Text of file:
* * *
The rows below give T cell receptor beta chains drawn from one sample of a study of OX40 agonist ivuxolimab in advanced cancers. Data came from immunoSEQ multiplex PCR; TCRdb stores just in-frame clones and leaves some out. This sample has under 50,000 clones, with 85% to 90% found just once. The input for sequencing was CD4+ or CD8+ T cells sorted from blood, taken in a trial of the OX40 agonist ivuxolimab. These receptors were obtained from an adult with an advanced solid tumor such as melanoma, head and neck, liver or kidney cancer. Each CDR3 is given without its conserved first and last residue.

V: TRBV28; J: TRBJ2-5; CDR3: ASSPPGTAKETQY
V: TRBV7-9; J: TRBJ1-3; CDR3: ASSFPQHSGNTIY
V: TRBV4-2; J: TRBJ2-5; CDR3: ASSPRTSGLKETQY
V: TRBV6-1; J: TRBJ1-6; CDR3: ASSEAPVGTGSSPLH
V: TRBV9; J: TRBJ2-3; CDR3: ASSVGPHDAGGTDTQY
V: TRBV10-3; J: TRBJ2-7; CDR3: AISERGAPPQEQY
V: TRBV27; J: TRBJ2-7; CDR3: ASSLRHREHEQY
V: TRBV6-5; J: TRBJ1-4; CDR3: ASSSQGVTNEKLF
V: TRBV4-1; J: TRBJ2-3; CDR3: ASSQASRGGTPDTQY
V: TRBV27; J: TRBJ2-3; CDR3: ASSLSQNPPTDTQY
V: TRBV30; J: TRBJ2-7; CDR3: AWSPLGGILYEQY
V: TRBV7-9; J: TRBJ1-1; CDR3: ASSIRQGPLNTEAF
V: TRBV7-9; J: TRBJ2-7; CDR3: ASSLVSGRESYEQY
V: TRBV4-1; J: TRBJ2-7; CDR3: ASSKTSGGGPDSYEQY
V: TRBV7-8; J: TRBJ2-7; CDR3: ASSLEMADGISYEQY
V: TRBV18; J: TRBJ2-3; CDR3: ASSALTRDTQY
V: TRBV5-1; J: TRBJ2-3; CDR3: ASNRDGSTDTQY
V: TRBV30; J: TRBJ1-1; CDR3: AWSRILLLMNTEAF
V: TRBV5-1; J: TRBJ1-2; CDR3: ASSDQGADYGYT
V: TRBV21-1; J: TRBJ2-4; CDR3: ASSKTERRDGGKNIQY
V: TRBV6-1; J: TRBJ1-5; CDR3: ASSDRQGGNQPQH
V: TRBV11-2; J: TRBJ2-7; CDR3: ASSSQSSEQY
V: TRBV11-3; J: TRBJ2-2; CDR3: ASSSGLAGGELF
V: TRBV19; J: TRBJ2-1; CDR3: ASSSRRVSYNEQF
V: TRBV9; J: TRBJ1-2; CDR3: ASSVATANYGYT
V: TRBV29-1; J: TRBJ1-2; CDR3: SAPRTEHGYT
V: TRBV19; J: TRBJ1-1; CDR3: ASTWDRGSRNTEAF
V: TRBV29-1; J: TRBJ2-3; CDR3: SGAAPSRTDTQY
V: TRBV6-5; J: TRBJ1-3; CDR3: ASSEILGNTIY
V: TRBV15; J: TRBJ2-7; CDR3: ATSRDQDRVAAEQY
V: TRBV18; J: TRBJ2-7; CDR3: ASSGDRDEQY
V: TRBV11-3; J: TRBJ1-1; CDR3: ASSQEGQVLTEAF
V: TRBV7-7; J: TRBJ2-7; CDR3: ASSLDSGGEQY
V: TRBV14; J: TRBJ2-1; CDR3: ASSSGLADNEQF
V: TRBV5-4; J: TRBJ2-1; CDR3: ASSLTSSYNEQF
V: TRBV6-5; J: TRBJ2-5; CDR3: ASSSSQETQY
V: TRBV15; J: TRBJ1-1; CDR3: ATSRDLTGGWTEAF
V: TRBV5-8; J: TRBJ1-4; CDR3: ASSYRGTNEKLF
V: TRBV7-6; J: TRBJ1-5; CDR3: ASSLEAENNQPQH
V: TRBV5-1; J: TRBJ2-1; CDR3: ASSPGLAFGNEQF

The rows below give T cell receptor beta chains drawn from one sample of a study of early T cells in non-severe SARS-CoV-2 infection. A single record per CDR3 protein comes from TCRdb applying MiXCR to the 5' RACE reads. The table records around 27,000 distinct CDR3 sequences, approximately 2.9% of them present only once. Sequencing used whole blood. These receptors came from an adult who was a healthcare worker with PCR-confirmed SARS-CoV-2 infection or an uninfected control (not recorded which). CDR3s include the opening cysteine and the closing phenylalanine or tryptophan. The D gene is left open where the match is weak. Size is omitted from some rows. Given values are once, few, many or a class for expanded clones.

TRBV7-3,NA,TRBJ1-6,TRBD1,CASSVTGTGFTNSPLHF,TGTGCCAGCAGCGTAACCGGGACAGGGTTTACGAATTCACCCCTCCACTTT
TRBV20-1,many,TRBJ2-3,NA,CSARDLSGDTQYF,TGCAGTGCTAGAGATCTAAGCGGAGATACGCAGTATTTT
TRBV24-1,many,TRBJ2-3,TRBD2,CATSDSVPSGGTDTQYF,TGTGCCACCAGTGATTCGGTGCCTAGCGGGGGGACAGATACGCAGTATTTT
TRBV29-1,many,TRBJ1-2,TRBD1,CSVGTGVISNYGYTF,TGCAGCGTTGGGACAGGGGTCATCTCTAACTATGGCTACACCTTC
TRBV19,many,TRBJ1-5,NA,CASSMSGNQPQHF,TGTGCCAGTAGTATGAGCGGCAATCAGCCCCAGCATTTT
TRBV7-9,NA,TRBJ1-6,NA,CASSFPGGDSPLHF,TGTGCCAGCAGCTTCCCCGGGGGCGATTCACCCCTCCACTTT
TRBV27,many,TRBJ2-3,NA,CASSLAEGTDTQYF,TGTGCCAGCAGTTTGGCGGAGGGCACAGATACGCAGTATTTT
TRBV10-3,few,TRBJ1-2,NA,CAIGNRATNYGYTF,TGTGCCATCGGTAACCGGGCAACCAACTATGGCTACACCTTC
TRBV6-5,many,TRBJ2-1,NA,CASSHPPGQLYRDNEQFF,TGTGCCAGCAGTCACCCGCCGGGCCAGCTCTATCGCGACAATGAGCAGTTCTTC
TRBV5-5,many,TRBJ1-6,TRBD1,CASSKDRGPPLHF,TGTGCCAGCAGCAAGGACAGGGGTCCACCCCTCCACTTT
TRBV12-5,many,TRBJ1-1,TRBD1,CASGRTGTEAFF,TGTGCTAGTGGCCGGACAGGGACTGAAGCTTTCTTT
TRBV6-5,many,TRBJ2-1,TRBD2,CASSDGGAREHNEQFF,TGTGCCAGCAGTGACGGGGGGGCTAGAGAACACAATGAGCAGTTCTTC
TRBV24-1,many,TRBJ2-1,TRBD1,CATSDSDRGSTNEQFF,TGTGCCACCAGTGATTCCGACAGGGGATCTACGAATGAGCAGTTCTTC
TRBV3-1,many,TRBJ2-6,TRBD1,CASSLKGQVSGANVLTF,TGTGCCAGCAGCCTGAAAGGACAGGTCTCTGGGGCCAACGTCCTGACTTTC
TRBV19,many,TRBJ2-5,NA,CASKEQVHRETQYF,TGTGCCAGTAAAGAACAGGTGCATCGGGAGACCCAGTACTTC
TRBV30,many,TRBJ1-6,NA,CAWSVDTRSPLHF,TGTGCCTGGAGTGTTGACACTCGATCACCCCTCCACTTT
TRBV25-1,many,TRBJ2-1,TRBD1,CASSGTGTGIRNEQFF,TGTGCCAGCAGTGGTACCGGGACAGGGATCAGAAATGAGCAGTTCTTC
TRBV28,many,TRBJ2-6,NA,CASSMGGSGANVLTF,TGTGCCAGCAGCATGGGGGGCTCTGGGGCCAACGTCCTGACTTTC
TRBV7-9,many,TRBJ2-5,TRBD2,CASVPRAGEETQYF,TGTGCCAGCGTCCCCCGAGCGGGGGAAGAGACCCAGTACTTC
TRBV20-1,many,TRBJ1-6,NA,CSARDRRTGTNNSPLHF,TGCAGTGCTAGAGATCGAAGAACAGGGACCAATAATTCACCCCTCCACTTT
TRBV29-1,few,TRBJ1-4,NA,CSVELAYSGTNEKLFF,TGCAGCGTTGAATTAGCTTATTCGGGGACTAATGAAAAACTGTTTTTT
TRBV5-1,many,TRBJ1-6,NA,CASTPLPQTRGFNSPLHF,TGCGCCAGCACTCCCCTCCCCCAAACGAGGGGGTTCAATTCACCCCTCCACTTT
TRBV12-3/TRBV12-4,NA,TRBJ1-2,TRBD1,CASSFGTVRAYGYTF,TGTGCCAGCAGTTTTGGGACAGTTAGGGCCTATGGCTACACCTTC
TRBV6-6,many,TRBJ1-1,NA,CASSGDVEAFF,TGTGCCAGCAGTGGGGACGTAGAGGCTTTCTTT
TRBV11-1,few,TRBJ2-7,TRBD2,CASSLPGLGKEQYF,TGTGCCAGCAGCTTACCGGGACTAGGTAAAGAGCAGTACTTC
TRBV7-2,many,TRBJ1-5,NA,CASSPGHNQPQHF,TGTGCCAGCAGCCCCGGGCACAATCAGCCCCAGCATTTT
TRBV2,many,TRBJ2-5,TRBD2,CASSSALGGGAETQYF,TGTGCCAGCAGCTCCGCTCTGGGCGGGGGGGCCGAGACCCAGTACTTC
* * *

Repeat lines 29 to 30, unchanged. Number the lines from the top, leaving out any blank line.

V: TRBV29-1; J: TRBJ2-3; CDR3: SGAAPSRTDTQY
V: TRBV6-5; J: TRBJ1-3; CDR3: ASSEILGNTIY